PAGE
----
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2012. Plant Management Network. This article is in the public domain.
Accepted for publication 7 January 2012. Published 27 February 2012.


First Report of Erysiphe knautiae (Erysiphales) on Lomelosia caucasica (Caucasian Pincushion Flower) in North America


Frank M. Dugan, USDA-ARS Western Regional Plant Introduction Station, Washington State University, Pullman, WA 99163-6402


Corresponding author: Frank M. Dugan.  fdugan@wsu.edu


Dugan, F. M. 2012. First report of Erysiphe knautiae (Erysiphales) on Lomelosia caucasica (Caucasian pincushion flower) in North America. Online. Plant Health Progress doi:10.1094/PHP-2012-0227-01-BR.


Lomelosia caucasica (M. Bieb.) Greuter & Burdet (synonym Scabiosa caucasica Bieb., Caucasian pincushion flower) is a perennial ornamental plant native to Turkey and the Caucasus region. Traditionally classified in the Dipsacaceae, Lomelosia and Scabiosa are distinct clades in the Scabioseae s. str., separate from Dipsaceae, Knautieae, and other tribes (2). On 22 September 2011, the author collected a specimen at Manito Park Perennial Garden, Spokane, WA. The specimen displayed faintly diffuse powdery mildew infection, primarily on adaxial leaf surfaces, with colonies approximately 5-10 mm in diameter or confluent. Because Scabiosa is amongst the genera in the USDA-ARS National Plant Germplasm System collection at Pullman, the specimen was examined.

The garden label designated the plant as Scabiosa caucasica, pincushion flower, variety ‘House Hybrid.’ The plant keyed to S. caucasica in a comprehensive key that included species later assigned to Lomelosia (4). The powdery mildew had conidiophores ranging ca. 88-140(-175) μm long, with foot cells ca. 33-70(-104) × 7-10 μm and with typically 1-2 cells above the foot cell (Fig. 1). Conidia were elliptical to elongate ovoid to sub-cylindrical, usually 33-46 × 15.5-19.5 μm, lacking fibrosin bodies, and borne individually or in false chains (Fig. 2). Appressoria were lobed (Fig. 3). The teleomorph was not observed. The specimen is deposited as WSP 72104.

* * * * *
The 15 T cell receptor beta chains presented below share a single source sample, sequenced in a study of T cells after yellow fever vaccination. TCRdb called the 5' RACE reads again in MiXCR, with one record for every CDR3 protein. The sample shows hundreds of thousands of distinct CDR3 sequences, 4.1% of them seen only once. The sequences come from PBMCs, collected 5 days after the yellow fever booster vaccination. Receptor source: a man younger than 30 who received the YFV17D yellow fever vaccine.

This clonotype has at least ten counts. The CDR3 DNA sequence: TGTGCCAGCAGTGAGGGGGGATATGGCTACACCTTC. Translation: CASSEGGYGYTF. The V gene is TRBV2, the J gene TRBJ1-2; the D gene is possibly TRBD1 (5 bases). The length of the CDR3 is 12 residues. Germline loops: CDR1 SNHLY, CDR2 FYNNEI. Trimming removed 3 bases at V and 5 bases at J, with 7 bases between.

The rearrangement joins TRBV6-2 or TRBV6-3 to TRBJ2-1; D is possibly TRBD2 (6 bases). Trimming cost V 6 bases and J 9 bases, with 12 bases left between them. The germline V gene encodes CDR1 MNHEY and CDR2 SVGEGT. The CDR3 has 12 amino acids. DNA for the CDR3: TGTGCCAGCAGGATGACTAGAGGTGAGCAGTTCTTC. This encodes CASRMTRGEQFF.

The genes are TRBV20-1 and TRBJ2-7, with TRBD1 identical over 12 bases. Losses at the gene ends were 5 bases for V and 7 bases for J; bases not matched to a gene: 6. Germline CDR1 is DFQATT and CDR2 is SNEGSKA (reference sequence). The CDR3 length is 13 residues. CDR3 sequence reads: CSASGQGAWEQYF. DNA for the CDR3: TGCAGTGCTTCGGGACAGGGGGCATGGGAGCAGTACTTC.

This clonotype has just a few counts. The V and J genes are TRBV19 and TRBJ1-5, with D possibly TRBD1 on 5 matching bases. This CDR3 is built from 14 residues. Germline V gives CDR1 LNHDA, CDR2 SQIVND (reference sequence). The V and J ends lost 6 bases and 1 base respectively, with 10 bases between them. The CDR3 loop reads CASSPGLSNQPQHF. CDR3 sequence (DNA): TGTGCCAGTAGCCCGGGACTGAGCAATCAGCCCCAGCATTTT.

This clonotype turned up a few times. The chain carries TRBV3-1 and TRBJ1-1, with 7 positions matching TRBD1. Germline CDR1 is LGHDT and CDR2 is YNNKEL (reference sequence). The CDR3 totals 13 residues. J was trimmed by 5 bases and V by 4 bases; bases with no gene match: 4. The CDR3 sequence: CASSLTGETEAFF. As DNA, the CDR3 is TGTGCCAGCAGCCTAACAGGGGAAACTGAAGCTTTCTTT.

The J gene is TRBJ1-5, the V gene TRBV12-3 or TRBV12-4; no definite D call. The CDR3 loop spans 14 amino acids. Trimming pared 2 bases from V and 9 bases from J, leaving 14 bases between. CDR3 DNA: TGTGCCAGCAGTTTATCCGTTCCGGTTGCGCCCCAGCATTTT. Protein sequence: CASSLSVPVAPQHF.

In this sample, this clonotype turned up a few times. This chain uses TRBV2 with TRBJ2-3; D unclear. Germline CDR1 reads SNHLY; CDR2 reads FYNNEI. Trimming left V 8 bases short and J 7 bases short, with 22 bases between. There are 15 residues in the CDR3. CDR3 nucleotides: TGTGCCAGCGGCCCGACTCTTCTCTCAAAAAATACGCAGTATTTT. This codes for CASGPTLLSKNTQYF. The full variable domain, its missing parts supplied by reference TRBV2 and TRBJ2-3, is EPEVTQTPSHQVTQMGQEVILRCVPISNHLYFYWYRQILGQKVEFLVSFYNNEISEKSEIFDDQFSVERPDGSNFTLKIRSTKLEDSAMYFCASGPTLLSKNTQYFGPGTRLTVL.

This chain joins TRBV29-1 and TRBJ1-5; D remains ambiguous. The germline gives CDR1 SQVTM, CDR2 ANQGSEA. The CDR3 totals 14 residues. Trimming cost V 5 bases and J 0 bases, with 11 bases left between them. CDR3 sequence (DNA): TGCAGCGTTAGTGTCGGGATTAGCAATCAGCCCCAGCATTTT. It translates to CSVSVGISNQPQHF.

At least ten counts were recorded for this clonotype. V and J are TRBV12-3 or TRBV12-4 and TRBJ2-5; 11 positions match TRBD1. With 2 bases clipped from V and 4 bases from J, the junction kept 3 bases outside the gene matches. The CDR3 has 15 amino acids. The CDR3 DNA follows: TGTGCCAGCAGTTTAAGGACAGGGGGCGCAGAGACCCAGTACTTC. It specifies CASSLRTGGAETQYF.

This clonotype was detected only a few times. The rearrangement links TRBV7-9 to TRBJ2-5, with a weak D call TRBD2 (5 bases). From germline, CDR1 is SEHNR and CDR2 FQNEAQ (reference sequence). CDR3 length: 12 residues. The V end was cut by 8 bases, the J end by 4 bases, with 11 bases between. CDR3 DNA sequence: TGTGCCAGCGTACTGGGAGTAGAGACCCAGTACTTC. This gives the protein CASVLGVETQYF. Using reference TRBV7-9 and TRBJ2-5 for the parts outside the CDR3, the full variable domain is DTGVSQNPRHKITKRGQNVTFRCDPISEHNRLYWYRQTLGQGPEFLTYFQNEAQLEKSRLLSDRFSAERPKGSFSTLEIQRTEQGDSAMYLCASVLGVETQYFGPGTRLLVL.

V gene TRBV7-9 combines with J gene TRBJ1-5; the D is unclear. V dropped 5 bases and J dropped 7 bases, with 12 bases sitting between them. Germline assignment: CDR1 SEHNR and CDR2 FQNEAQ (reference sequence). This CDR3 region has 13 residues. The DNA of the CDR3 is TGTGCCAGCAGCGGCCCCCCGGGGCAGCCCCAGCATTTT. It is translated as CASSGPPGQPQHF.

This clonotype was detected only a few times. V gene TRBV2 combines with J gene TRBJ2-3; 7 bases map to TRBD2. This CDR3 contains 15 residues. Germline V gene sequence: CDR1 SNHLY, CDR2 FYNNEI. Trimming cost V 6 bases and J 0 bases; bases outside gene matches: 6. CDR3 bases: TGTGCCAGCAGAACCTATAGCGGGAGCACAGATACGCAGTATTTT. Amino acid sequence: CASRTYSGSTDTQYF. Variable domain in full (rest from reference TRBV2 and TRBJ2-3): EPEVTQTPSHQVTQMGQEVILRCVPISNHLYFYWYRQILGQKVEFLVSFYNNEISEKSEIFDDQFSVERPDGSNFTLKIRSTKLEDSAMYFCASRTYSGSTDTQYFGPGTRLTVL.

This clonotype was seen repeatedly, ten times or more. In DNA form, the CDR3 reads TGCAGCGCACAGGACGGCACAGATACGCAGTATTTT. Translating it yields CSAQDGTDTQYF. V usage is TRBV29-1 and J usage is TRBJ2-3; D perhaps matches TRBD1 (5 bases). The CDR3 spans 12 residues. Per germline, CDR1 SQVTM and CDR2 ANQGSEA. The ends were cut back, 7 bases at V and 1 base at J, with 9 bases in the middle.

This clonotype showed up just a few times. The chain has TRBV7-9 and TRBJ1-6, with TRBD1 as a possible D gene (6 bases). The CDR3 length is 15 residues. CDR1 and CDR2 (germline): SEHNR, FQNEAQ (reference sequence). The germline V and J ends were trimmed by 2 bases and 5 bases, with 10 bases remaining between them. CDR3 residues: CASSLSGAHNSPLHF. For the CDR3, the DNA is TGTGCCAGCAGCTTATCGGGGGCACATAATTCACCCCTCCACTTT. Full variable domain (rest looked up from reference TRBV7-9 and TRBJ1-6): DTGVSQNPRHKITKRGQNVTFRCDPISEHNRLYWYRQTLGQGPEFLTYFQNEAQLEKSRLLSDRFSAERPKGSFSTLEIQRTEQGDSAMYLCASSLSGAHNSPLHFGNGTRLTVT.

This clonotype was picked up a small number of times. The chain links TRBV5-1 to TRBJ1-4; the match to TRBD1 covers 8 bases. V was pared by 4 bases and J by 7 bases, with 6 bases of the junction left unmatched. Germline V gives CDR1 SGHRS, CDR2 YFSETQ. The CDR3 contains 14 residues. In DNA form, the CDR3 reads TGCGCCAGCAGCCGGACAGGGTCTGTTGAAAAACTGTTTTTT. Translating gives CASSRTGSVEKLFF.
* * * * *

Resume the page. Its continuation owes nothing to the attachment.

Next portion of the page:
Fig. 1. Conidiophore with foot cell (arrow) and conidia of Erysiphe knautiae. Differential interference contrast. Bar = 40 μm.

 

     
 

Fig. 2. Fresh conidium of E. knautiae, illustrating absence of fibrosin bodies. Differential interference contrast. Bar = 15 μm.

 

Fig. 3. Germinating conidium with germ tube ending in lobed appressorium. Differential interference contrast. Bar = 10 μm.

 

The powdery mildew keyed to Erysiphe knautiae Druby (1). The other powdery mildews on Scabiosa (incl. Lomelosia) are Leveillula taurica (LÚv.) Arnaud (with strongly dimorphic conidia), and Sphaerotheca dipsacearum (Tul. & Tul.) Junell, (with conidia in true chains and with fibrosin bodies) (1). The specimen conformed to the description of E. knautiae (1) regarding usual variation in conidial length and width, but differed by slightly diminished ranges for maxima and minima. About 80% of the foot cells of the specimen also conformed to the description, but a minority of foot cells were longer than described. GenBank records are lacking for E. knautiae, although some records for Oidium sp., intriguing if not conclusive, are mentioned below. Identification was performed on the basis of host and morphology.

Print or online references typically note powdery mildew of pincushion flower (sometimes specifying host species), and occasionally make management recommendations, sometimes including fungicides. No such references were located documenting species or even generic identity of powdery mildew (other than ‘Oidium,’ which may denote anamorphs of Erysiphe, Golovinomyces, Neoerysiphe, Podosphaera, or other genera). GenBank includes a record for Oidium sp. on Scabiosa columbaria L. from New York, having high sequence similarity to an Oidium sp. from Knautia arvensis (L.) J.M. Coult. in the Netherlands; the original report assigned the Netherlands Oidium to E. knautiae on unspecified criteria, and summarized sequence similarities of the Oidium isolates to Oidium on other hosts (3). The host-fungus record documented herein appears novel for North America. This or other species of powdery mildew are recorded on L. caucasica in Europe, Armenia, or the former USSR (3). Erysiphe knautiae has been reported from Washington State on S. columbaria L., and “Erysiphe polygoni” (probably not E. polygoni DC, restricted to the Polygonaceae) has been reported on Scabiosa sp. and S. atropurpurea L. in the United States (1,3).


Literature Cited

1. Braun, U. 1987. A monograph of the Erysiphales (powdery mildews). Beihefte zur Nova Hedwigia 89:1-700.

2. Carlson, S. E., Mayer, V., and Donoghue, M. J. 2009. Phylogenetic relationships, taxonomy, and morphological evolution in Dipsacaceae (Dipsacales) inferred by DNA sequence data. Taxon 58:1075-1091.

3. Farr, D. F., and Rossman, A. Y. 2012. Fungal Databases. Online. Systematic Mycology and Microbiology Laboratory, USDA-ARS, Washinton, DC.

4. Matthews, V. A. 1972. Scabiosa L. Pages 602-621 in: Flora of Turkey and the East Aegean Islands, Vol. 4. P. H. Davis, ed. Edinburgh Univ. Press, Edinburgh, Scotland.